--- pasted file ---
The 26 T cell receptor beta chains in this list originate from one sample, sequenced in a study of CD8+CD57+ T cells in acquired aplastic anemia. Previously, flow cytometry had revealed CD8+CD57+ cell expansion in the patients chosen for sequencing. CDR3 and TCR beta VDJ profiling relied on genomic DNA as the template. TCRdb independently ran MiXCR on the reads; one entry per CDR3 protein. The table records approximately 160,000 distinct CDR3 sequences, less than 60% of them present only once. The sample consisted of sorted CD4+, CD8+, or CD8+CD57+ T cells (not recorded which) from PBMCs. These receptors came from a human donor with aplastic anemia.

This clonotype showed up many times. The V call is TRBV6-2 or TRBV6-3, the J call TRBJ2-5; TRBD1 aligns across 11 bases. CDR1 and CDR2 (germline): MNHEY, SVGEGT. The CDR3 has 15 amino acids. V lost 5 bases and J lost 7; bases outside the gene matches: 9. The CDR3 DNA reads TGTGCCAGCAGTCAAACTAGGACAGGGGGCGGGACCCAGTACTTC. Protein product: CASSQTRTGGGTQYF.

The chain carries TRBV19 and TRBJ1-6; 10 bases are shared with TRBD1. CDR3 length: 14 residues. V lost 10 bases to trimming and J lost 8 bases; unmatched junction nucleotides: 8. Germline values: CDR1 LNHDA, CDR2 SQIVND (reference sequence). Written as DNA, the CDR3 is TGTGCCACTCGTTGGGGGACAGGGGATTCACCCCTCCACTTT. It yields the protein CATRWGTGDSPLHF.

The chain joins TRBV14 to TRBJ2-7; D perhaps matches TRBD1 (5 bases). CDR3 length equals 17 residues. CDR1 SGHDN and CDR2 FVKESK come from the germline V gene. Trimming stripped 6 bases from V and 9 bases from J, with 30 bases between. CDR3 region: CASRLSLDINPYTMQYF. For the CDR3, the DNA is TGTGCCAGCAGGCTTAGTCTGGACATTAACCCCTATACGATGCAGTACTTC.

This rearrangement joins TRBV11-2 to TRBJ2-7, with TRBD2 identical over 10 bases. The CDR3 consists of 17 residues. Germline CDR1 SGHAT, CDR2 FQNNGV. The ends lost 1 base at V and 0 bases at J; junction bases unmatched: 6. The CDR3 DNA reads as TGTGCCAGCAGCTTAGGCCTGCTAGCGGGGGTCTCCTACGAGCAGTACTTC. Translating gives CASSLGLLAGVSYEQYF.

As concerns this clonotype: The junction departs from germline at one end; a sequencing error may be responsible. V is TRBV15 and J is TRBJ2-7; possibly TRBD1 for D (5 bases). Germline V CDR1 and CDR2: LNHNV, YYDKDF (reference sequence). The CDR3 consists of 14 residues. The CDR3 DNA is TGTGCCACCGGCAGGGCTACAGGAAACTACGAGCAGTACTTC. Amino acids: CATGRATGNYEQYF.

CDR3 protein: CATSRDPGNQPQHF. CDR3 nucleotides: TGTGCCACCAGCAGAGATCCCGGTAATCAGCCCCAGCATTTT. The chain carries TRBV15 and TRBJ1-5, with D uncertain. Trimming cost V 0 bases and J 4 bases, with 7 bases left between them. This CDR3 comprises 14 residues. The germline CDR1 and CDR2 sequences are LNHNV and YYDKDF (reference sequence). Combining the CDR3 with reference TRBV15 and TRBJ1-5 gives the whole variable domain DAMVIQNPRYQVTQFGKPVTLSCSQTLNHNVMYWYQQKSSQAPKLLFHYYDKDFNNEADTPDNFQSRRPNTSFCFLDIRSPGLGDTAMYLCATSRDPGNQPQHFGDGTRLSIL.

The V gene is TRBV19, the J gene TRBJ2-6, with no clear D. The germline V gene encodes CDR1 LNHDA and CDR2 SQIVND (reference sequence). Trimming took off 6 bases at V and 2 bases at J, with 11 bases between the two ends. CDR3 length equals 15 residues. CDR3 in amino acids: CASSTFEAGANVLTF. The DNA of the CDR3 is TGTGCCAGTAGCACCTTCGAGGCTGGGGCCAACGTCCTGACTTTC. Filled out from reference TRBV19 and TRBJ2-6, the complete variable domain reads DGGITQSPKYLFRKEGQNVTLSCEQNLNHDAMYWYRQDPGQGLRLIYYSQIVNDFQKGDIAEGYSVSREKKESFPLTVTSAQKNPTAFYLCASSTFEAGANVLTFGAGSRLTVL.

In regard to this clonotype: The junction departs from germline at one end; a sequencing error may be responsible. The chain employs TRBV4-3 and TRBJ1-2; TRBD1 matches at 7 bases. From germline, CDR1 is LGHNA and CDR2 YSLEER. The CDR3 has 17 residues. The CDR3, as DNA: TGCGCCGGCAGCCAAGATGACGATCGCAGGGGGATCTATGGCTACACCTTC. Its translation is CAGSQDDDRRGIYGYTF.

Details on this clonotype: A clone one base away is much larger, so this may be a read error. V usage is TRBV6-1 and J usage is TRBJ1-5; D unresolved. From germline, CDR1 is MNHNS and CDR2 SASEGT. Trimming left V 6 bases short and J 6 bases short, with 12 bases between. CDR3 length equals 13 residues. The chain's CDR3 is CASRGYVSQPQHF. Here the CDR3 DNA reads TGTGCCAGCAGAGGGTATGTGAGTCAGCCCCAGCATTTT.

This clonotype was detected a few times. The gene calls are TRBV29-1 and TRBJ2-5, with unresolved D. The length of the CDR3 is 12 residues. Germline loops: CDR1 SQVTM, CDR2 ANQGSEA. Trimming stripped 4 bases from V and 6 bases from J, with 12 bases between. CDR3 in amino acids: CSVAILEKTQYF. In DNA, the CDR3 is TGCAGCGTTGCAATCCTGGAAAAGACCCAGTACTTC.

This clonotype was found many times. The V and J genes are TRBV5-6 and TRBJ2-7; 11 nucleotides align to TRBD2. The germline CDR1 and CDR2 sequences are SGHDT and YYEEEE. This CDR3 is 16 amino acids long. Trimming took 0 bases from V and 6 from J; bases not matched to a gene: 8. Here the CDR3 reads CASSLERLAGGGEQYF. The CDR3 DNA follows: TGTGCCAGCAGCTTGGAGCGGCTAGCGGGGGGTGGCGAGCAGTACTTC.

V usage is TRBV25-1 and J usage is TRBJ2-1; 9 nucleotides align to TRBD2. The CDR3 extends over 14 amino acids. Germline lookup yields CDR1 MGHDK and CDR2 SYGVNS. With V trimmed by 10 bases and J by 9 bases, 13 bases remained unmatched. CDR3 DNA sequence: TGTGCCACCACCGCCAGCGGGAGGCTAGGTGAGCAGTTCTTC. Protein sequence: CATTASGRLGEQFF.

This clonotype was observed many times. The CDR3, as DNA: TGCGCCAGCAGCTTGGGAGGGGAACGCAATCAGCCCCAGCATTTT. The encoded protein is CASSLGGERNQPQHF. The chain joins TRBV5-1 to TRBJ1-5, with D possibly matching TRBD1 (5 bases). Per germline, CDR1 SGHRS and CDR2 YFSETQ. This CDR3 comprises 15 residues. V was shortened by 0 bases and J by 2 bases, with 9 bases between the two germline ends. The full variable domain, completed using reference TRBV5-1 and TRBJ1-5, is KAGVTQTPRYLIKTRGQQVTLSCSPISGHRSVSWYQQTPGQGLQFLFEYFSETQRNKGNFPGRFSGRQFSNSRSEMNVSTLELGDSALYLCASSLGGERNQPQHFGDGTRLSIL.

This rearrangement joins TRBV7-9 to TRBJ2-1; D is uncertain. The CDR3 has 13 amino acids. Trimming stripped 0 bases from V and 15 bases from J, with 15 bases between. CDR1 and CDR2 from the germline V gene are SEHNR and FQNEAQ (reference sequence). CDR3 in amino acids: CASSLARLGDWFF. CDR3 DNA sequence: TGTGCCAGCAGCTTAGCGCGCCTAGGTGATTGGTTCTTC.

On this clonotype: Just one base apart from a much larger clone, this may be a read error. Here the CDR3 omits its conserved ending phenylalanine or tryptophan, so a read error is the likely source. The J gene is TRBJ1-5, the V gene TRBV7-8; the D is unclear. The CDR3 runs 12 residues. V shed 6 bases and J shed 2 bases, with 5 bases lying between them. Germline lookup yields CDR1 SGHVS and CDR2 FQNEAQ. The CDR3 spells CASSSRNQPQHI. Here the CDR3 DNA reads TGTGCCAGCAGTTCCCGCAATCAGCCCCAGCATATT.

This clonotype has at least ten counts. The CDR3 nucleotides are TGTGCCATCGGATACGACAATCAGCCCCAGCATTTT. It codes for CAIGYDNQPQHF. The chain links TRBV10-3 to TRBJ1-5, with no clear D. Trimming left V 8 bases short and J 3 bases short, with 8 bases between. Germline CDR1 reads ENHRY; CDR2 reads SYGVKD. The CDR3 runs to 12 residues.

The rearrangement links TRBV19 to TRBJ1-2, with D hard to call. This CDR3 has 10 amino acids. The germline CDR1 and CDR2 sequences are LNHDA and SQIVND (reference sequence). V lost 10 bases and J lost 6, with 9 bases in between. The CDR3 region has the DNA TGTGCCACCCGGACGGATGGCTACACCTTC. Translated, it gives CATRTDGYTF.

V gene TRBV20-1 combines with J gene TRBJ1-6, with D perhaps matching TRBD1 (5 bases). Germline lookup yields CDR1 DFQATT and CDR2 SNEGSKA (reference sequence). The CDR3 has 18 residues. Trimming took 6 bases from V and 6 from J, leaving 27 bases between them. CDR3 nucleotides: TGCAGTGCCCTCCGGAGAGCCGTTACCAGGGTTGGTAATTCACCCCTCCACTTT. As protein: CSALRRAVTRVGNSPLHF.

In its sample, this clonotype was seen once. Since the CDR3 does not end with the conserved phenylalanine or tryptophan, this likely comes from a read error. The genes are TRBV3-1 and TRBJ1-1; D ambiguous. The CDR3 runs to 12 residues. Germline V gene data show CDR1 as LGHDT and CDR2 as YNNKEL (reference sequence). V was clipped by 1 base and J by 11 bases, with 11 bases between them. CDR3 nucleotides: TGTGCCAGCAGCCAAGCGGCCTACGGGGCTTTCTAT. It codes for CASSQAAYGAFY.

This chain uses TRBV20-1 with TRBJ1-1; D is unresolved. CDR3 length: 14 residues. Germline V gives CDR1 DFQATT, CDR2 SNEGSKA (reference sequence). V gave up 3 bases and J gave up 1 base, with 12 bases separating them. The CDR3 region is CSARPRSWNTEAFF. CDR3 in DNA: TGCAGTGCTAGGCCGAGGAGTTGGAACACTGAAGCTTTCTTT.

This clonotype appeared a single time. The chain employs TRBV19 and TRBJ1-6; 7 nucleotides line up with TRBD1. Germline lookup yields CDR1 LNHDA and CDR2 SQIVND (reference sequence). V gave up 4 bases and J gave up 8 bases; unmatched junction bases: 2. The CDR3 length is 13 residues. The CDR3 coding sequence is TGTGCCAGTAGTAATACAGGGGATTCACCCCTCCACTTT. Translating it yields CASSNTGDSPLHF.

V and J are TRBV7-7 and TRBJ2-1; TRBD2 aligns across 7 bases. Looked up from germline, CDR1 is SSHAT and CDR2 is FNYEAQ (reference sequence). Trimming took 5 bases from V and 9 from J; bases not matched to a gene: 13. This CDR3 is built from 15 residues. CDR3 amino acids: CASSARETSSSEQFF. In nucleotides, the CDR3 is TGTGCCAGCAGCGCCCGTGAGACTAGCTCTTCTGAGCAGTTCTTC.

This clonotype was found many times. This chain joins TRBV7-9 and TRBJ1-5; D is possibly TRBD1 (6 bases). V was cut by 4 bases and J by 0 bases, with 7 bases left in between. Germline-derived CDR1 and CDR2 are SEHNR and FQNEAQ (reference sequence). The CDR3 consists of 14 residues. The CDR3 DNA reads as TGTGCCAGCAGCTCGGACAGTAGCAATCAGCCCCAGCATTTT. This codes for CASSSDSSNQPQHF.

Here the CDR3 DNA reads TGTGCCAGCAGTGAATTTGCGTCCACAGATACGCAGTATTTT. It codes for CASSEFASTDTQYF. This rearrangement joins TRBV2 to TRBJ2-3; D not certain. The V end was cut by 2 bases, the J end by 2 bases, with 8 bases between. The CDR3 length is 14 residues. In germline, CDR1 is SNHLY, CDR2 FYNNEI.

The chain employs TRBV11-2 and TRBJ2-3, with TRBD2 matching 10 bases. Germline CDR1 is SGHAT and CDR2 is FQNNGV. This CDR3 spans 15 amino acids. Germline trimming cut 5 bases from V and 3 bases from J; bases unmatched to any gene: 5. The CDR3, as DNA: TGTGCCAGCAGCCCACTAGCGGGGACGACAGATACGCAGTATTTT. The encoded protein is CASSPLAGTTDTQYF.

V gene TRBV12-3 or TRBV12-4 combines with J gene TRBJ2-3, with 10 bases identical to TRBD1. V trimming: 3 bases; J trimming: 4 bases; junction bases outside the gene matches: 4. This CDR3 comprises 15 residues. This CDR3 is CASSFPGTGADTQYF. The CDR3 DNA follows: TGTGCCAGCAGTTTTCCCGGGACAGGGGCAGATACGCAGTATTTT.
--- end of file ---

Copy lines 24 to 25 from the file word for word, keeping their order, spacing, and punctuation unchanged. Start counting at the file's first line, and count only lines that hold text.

This clonotype was found many times. This chain joins TRBV7-9 and TRBJ1-5; D is possibly TRBD1 (6 bases). V was cut by 4 bases and J by 0 bases, with 7 bases left in between. Germline-derived CDR1 and CDR2 are SEHNR and FQNEAQ (reference sequence). The CDR3 consists of 14 residues. The CDR3 DNA reads as TGTGCCAGCAGCTCGGACAGTAGCAATCAGCCCCAGCATTTT. This codes for CASSSDSSNQPQHF.

Here the CDR3 DNA reads TGTGCCAGCAGTGAATTTGCGTCCACAGATACGCAGTATTTT. It codes for CASSEFASTDTQYF. This rearrangement joins TRBV2 to TRBJ2-3; D not certain. The V end was cut by 2 bases, the J end by 2 bases, with 8 bases between. The CDR3 length is 14 residues. In germline, CDR1 is SNHLY, CDR2 FYNNEI.